We’re the ones made to believe we need to change. But, in the heart of the matter, it’s those who try and make us think that way that need to start making an alteration.
   Hey, everyone could do with a few Bridget Jones moments and the odd tub of Ben & Jerry’s on a rainy day, right?

FINALLY gotten round to some writing. I wish I had written something sooner, but I've had writer's block, which I've chosen to turn into blogging...dum dum dum! Hense the title! I really hope you read and like this. It's been a boring Sunday so I decided to write on something I've noticed a lot recently, body image. Every single one of you are beautiful, whether you're naturally tall, short, thin, curvy, whatever. Never believe otherwise. 
Thanks for taking the time to read this. X


  1. Gaaah I SO agree. I just stopped buying those magazines really, they make a lot of money off of the backs of very insecure girls and women. One of the things that is probably the most hurtful is all the fucking negativity. 'Worst beachbodies', 'crashdiet before you have to squeeze your godawful body in a bikini that fashion dictates you to wear', 'spray tan even before you go out in the sun because nobody wants to see some white ass girl', 'scrub your thighs, wrap them in cellofane and pray that your cellulite goes away because that shit is nasty'.... yes, the article titles might be chosen a little more carefully but that's what they mean. And than on one hand they embrace Christina Hendricks for being proud and curvy but two pages later they bash Christina Aguilera because she gained a few. Indeed, it makes me feel like we are just skin and bones (and fat :-D). We are SO MUCH MORE than cellulite and hairy legs. We make art, we cure diseases, we take care of one another, we can make each other laugh... isn't that a lot more important than living up to some crazy ass standard?

  2. I agree! I just wrote a piece on this! I saw you had commented and wanted to look at your site and you have the exact same opinion on it! I think that magazines should really think about the impact they truly have on people, I mean I read this article about women losing so much weight because of anorexia (and other eating disorders) that they had to go to hospital. But even then they were heavier/ bigger BMI then most high end models. This just made me realise how much these women had aspired to be them and in doing so created huge insecurities in themselves not only increasing they risk of brittle bones and having a healthy life after. I am really glad you wrote about this subject because it's something that I really believe in too. Hope to see more like this post!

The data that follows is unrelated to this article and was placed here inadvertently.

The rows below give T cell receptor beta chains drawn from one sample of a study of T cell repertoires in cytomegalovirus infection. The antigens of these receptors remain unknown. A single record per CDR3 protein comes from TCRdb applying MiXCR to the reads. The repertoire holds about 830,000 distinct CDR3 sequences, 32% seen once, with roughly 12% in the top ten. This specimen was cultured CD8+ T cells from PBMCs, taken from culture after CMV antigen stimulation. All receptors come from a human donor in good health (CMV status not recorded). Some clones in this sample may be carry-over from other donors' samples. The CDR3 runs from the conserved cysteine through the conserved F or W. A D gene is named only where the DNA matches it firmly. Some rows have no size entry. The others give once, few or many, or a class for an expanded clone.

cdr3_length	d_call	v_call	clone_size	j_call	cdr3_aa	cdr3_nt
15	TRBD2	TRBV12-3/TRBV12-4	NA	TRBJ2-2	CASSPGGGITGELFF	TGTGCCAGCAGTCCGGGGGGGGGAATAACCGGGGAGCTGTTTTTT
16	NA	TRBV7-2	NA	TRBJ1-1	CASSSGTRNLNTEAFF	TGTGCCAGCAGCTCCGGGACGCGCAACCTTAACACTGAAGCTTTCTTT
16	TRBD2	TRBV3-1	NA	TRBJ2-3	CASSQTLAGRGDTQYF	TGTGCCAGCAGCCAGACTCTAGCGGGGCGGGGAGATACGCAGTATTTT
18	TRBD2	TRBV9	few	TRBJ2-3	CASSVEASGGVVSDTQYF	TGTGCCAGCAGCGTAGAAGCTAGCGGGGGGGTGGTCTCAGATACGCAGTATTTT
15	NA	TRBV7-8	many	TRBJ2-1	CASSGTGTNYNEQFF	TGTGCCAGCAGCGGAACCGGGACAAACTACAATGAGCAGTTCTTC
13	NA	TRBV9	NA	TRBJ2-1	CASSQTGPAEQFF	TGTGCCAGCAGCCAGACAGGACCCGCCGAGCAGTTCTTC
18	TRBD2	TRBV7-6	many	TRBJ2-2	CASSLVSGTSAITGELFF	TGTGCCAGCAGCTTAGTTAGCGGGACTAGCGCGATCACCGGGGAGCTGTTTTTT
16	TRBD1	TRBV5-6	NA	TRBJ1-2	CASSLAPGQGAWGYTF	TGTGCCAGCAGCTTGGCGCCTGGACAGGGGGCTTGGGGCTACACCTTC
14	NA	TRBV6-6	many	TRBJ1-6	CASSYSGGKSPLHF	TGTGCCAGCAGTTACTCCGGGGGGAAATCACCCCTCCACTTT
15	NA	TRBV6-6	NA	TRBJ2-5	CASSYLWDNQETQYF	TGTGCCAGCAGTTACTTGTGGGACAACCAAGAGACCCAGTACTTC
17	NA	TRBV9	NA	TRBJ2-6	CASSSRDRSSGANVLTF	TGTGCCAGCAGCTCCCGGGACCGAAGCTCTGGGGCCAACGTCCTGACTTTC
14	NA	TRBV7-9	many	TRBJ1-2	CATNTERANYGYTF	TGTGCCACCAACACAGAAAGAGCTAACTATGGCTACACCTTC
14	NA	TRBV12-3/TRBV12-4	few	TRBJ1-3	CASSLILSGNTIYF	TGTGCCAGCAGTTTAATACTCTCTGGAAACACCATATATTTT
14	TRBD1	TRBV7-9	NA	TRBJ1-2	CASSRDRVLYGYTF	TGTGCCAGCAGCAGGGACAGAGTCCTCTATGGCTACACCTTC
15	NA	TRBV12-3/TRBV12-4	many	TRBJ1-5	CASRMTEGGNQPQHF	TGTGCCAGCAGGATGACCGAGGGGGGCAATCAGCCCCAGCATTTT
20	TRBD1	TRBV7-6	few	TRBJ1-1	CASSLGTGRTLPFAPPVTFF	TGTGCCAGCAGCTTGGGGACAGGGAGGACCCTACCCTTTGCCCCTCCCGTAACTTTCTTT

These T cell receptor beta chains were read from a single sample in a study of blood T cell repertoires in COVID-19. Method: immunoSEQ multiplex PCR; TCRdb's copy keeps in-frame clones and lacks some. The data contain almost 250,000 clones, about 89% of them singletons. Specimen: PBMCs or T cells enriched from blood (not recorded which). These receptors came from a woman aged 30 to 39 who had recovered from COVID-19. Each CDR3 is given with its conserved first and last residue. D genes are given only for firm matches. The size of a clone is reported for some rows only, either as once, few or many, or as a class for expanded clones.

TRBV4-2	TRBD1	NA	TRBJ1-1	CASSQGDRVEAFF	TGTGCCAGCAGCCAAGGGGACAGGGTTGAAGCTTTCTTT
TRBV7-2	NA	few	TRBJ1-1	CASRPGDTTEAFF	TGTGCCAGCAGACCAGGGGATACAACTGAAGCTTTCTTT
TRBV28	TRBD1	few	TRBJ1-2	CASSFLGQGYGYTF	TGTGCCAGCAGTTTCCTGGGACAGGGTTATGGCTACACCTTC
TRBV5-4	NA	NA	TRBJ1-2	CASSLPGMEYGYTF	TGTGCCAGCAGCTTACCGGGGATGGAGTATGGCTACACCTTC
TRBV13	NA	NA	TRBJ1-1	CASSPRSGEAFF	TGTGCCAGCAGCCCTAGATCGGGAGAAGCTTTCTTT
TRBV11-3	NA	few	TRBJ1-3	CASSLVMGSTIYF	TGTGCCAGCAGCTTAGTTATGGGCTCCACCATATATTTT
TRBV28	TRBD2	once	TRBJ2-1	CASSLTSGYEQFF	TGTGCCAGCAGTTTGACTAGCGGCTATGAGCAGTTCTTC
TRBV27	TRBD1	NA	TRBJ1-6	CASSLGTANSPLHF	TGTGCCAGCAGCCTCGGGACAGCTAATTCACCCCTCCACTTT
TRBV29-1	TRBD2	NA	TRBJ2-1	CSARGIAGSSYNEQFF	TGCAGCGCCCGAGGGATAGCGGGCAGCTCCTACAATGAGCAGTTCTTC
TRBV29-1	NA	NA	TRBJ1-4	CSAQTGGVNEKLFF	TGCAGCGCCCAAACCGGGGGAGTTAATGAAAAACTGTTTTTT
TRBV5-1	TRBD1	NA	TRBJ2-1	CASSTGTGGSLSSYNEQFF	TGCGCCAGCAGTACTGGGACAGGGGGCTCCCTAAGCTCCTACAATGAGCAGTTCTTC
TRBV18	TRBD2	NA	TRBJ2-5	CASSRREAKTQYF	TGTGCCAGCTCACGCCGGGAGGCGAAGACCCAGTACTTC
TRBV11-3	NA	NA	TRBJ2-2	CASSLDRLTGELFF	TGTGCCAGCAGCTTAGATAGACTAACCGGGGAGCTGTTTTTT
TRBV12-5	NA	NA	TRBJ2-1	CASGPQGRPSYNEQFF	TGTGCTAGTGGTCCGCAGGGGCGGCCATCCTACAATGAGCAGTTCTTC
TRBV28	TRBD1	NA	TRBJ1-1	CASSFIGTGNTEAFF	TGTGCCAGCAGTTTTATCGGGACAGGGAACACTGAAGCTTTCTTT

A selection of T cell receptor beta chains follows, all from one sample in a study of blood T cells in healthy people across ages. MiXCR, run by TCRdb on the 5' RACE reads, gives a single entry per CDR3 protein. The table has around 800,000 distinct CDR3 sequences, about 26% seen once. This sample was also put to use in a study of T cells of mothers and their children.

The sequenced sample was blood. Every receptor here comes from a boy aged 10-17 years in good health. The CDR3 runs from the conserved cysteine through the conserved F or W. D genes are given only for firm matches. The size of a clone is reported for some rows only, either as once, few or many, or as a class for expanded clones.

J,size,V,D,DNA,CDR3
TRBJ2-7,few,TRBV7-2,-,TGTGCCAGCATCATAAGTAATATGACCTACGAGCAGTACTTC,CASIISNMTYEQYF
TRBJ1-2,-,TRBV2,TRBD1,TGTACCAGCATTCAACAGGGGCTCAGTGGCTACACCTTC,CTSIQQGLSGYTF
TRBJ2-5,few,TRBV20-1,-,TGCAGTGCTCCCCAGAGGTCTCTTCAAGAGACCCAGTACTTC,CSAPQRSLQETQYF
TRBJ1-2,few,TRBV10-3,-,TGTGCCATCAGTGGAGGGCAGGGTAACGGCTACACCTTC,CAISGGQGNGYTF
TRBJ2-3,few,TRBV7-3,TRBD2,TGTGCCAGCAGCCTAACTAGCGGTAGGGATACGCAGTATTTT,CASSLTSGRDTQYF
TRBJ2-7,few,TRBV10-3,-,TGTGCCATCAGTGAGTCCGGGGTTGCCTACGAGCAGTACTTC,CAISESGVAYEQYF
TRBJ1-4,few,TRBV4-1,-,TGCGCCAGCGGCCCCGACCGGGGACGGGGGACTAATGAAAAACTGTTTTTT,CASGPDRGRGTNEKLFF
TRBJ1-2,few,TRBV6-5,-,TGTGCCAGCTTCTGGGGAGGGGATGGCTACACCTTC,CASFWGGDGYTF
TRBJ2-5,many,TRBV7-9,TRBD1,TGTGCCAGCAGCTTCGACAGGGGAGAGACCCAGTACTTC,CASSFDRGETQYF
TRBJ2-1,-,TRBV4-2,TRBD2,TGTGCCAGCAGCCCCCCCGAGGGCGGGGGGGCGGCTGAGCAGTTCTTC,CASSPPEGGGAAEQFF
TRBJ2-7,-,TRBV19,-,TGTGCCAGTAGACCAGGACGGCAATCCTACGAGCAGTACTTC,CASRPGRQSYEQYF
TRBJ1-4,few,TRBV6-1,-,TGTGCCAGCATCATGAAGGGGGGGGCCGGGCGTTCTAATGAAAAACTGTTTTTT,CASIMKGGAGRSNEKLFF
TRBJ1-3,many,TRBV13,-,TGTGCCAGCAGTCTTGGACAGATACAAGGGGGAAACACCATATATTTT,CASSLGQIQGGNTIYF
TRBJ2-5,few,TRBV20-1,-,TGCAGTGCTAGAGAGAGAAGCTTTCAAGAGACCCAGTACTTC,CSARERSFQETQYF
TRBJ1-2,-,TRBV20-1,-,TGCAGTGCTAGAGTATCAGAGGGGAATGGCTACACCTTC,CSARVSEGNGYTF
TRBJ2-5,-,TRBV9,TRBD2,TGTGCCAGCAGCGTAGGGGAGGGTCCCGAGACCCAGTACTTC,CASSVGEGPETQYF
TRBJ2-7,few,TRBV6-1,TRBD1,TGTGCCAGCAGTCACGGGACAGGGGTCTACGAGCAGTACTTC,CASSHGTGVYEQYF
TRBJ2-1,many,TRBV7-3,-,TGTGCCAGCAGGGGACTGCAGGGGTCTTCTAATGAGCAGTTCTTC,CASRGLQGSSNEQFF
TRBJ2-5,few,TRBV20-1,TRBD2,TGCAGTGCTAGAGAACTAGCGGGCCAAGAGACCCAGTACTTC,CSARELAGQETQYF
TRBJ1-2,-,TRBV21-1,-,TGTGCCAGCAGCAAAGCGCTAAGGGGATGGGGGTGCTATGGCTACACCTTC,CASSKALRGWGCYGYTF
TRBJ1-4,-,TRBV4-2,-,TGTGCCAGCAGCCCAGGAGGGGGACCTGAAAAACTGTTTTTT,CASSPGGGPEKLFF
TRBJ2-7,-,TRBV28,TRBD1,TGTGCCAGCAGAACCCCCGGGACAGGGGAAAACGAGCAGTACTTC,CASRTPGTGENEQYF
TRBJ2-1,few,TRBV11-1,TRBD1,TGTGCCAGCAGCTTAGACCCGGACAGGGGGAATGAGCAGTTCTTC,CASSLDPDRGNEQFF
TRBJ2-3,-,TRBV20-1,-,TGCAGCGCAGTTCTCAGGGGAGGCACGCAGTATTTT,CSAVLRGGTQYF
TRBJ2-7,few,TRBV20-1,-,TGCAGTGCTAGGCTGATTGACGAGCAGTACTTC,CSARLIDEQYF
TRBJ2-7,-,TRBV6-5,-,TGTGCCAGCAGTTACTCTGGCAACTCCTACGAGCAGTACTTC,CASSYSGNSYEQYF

3. I soo agree! I hate the way we are basicly told how to look to be classed as beautiful. No-one would be unique if we all looked like stick insects and survived on a glass of orange juice a day. I think that's why I like the Special K advert; because they use 'plus size' models. I say plus sized but most of these models are a healthy weight and look much more like the rest of the public.
    Well done for having a voice! Cheers! :)x

  4. I like the way that models look...which is unfortunate for me because I will never look like one! What a lot of young girls/women/men don't realise is that firstly, most models are simply made the way they are - tall, thin body frame - so even if they starve themselves they're never going to look like that unless they're naturally dainty anyway. Secondly, most of the images that people see of these supermodels and celebrities are photoshopped like fuck!!!! It annoys me that I'm made to feel like I'm fat and ugly when in reality the people in magazines don't look like that any way, most celebrities would probably be unrecognisable without air brushing!

  5. Wow- an utterly brilliant post!! it is powerful and honest, i was nodding with agreement when I read the whole thing. Fuck propaganda, media, society etc. I remembered going in Berska, a high shop up in Oxford Street and then ALL the staff were looking at me funny- as I went to the fitting room with couple of tops, one of them went to say, I dont think those are the right sizes for you darling. And those clothes I was holding were the biggest ones I can find. I was like, no they are not. Ended up one of them did fit me! All what they saw- me coming in, flaunting my lovely big boobs, cute pot belly and a bit of double chin BAM i wouldnt fit any of Berska clothes. Quit being judgemental people! Just realise I am a bit off the point but just saying!

    Following now

    Thanks for your lovely comment about my art work btw!

    xo katrina